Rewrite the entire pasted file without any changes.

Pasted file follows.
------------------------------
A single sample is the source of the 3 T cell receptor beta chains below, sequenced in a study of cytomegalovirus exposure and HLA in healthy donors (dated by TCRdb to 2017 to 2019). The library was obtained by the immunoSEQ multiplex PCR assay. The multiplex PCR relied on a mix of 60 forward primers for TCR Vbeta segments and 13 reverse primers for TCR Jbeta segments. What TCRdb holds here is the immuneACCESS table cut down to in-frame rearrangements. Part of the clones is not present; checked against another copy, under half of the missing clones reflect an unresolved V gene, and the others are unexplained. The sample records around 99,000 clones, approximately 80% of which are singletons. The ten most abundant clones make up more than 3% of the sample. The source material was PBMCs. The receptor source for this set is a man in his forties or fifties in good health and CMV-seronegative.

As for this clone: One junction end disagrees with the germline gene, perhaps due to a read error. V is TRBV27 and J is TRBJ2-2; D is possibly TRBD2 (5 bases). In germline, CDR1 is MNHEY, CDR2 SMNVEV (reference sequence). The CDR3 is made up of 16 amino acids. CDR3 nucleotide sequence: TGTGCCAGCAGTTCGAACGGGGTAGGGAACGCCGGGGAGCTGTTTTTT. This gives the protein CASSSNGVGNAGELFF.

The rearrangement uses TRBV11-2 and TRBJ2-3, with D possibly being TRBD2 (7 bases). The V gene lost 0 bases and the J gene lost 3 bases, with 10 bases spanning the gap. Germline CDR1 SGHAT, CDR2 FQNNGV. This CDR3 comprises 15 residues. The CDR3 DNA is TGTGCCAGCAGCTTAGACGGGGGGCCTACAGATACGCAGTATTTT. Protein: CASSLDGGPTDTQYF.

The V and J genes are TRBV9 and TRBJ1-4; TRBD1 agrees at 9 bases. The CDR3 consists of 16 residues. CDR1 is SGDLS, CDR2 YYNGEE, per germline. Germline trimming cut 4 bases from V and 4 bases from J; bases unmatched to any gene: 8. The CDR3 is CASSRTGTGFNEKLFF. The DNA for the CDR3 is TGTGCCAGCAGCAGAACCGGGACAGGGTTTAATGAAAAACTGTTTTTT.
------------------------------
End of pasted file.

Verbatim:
A single sample is the source of the 3 T cell receptor beta chains below, sequenced in a study of cytomegalovirus exposure and HLA in healthy donors (dated by TCRdb to 2017 to 2019). The library was obtained by the immunoSEQ multiplex PCR assay. The multiplex PCR relied on a mix of 60 forward primers for TCR Vbeta segments and 13 reverse primers for TCR Jbeta segments. What TCRdb holds here is the immuneACCESS table cut down to in-frame rearrangements. Part of the clones is not present; checked against another copy, under half of the missing clones reflect an unresolved V gene, and the others are unexplained. The sample records around 99,000 clones, approximately 80% of which are singletons. The ten most abundant clones make up more than 3% of the sample. The source material was PBMCs. The receptor source for this set is a man in his forties or fifties in good health and CMV-seronegative.

As for this clone: One junction end disagrees with the germline gene, perhaps due to a read error. V is TRBV27 and J is TRBJ2-2; D is possibly TRBD2 (5 bases). In germline, CDR1 is MNHEY, CDR2 SMNVEV (reference sequence). The CDR3 is made up of 16 amino acids. CDR3 nucleotide sequence: TGTGCCAGCAGTTCGAACGGGGTAGGGAACGCCGGGGAGCTGTTTTTT. This gives the protein CASSSNGVGNAGELFF.

The rearrangement uses TRBV11-2 and TRBJ2-3, with D possibly being TRBD2 (7 bases). The V gene lost 0 bases and the J gene lost 3 bases, with 10 bases spanning the gap. Germline CDR1 SGHAT, CDR2 FQNNGV. This CDR3 comprises 15 residues. The CDR3 DNA is TGTGCCAGCAGCTTAGACGGGGGGCCTACAGATACGCAGTATTTT. Protein: CASSLDGGPTDTQYF.

The V and J genes are TRBV9 and TRBJ1-4; TRBD1 agrees at 9 bases. The CDR3 consists of 16 residues. CDR1 is SGDLS, CDR2 YYNGEE, per germline. Germline trimming cut 4 bases from V and 4 bases from J; bases unmatched to any gene: 8. The CDR3 is CASSRTGTGFNEKLFF. The DNA for the CDR3 is TGTGCCAGCAGCAGAACCGGGACAGGGTTTAATGAAAAACTGTTTTTT.